Posted by: allenrachel | March 13, 2009

The God Hypothesis

John Haught’s “God and the New Atheism” made several strong points to counter the arguments of the New Atheists. One of his key insights was the idea that the New Atheists have done theology a huge disservice by not even taking the time to research the views they so readily argue against. They base their views of theology on the fundamentalist ideas they pick up through media reports. Their evidence, it must be pointed out, is lacking. As Haught says, “criticizing theistic faiths without taking into account the work of theologians… is like trying to explain the natural world while leaving out any mention of modern science” (44). Their definitions of God are, at best, limited. And they seem content with arguing against the existence of a “god” no theologian would defend.

I was doing some work for another theology course on women in the Bible and laughed out loud when I found some theology in the Christian Scriptures that would surely be of interest to the New Atheists, should they take the time to look for it. A lot of the arguments Harris, Dawkins, and company make against organized religions revolve around their criticism that people of faith buy into a mean, vindictive, jealous God and use that God to commit horrible crimes. I admit, some do. But even a cursory glance at genuine theological thought will prove otherwise. As Haught also points out, the God these new atheists fight against is not a god most theists would want to defend.

But back to the Bible: the Book of Judith is an apocryphal text, the story of a pious Jewish widow and her fight to save the Israelites from an invading Assyrian army. As far as literary genres go, this is a work of fiction, evident from the overwhelming anachronisms and exaggerations of time and place. But the factuality of the events has nothing to do with the theological insights. In chapter eight, Judith meets with the elders of the town, who have decided to appease the people, honoring their request to submit to Assyrian slavery rather than die of starvation. The elders all agree that if God does not act to save them by the fifth day, they will surrender.

Judith is horrified, and goes before the elders to show them their ignorance. “Who are you to put God to the test today, and to set yourselves up in the place of God in human affairs? You are putting the Lord Almighty to the test, but you will never learn anything!” she says (v.12-13). She continues, with great wisdom, “You cannot plumb the depths of the human heart or understand the workings of the human mind; how do you expect to search out God, who made all these things, and find out his mind or comprehend his thought?” (v.14) and concludes by advising, “Do not try to bind the purposes of the Lord our God; for the Lord is not like a human being, to be threatened, or like a mere mortal, to be won over by pleading” (v.16).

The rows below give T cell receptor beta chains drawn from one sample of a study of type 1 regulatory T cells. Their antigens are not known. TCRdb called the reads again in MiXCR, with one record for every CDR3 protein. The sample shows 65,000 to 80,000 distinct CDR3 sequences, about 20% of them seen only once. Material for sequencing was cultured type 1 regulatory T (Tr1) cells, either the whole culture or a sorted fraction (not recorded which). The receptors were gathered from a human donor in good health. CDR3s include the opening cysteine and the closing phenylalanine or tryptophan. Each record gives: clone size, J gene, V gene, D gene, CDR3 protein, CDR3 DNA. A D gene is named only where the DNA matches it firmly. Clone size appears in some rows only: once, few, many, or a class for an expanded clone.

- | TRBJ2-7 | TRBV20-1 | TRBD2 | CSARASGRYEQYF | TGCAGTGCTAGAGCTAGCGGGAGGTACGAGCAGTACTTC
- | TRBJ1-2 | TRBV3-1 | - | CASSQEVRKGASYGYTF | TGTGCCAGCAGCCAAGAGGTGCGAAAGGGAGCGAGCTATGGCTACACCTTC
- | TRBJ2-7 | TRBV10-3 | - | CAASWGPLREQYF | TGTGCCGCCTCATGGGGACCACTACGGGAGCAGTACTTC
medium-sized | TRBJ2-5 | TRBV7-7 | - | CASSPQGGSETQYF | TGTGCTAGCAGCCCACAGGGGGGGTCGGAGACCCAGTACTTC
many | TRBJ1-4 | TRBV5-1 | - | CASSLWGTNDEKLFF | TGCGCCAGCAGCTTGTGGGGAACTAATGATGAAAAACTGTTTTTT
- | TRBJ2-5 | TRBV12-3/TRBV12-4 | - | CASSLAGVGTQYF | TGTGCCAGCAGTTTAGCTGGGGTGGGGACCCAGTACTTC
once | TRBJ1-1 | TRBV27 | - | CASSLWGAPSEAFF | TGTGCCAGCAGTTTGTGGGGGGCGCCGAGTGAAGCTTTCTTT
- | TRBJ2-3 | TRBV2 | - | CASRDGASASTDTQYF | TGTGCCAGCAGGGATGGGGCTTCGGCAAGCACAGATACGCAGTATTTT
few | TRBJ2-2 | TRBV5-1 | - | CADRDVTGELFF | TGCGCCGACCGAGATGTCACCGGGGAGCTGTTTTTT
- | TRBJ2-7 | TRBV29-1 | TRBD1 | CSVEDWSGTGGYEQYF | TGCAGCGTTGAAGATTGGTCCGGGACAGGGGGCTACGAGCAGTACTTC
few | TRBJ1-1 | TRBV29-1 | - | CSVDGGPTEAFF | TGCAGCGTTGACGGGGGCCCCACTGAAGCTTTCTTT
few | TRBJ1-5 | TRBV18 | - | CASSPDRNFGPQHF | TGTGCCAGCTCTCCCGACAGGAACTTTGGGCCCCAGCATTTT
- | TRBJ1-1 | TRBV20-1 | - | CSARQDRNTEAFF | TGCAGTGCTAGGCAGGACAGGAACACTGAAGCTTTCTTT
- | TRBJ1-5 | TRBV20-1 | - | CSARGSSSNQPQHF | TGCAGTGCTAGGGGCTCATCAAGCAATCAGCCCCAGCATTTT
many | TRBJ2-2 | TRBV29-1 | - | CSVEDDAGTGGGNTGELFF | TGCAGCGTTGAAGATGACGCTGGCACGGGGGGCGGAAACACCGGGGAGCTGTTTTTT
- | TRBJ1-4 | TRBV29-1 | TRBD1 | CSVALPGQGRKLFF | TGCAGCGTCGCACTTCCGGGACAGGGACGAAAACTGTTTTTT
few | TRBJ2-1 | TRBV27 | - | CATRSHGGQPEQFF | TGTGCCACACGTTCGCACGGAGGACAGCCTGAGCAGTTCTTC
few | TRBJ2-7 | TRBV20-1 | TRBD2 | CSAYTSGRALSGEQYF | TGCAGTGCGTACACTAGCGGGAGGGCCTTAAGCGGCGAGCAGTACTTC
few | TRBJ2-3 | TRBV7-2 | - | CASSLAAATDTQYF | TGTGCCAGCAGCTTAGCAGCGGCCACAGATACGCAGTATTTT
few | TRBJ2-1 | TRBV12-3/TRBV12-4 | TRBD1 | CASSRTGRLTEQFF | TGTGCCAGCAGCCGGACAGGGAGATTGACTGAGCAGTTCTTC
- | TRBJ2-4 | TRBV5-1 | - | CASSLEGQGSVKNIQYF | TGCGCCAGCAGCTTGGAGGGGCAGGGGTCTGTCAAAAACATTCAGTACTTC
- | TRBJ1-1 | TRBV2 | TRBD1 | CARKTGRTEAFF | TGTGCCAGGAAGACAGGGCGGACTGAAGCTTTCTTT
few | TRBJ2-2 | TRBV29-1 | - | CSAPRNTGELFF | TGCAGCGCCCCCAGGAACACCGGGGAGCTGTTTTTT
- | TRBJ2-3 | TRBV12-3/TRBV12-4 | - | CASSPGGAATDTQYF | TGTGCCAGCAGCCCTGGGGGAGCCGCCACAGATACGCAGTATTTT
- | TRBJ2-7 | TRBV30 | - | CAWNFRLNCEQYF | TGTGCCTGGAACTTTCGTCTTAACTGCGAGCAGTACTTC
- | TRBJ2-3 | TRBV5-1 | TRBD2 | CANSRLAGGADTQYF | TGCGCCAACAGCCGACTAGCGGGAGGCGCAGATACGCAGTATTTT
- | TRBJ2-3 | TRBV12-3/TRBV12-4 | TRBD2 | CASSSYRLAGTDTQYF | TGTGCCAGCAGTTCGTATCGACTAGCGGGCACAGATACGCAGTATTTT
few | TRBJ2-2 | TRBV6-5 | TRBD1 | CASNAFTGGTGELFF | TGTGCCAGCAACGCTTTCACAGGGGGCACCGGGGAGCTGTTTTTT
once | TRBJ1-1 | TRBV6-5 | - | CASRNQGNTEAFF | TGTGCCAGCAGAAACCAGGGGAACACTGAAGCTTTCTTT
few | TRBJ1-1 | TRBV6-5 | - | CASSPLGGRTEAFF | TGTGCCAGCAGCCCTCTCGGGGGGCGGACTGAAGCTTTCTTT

Judith has some incredible insights into the reality of God. She knows that God is much bigger than a simple test can show. Should the New Atheists take the time to look into our theology, they might be surprised to see that we would all disprove the same hypothesis.



  1. Something I read a few days ago (by G. Marcel, I think) expressed very well what’s been my main critique of the New Atheists. Marcel was saying that it is impossible to properly treat something like objects of faith as a scientific hypothesis. A hypothesis requires that one’s preconceived notions are isolated from the results; but an object of faith cannot be isolated from one’s faith. Faith or lack thereof will always play the deciding factor when allowed into a discussion (as Dawkins displayed in Bayesian proof-for-God).

    An atheist like Dawkins also seems to be affected by this rule because he cannot separate his ‘search’ for the truth of God’s existence from his assumption (i.e. faith) that there are no supernatural occurrences in the world and everything can be explained and understood (primarily through Darwinism). This assumption undermines the very ability of Dawkins to honestly and rigourously question just as much as the true believer’s assumption of God undermines her ability to question it.

  2. Rachel, I agree with you that the New Atheists play off of the God of the Old Testament, Yahweh, as a vindictive worrier that runs around smiting people. I also agree that most Christians do not see God’s action this way. However, I would like to point out that the view of Yahweh as purely a worrier is incorrect. There are many passages in the OT where the Hebrew people see Yahweh in a kind and guiding role. He is primarily a God of forgiveness and creative guidance and secondarily, because of cultural reasons, a God of war. This aspect of Yahweh in the OT is often lost and needs to be retrieved so that a deeper understanding of God can be obtained.

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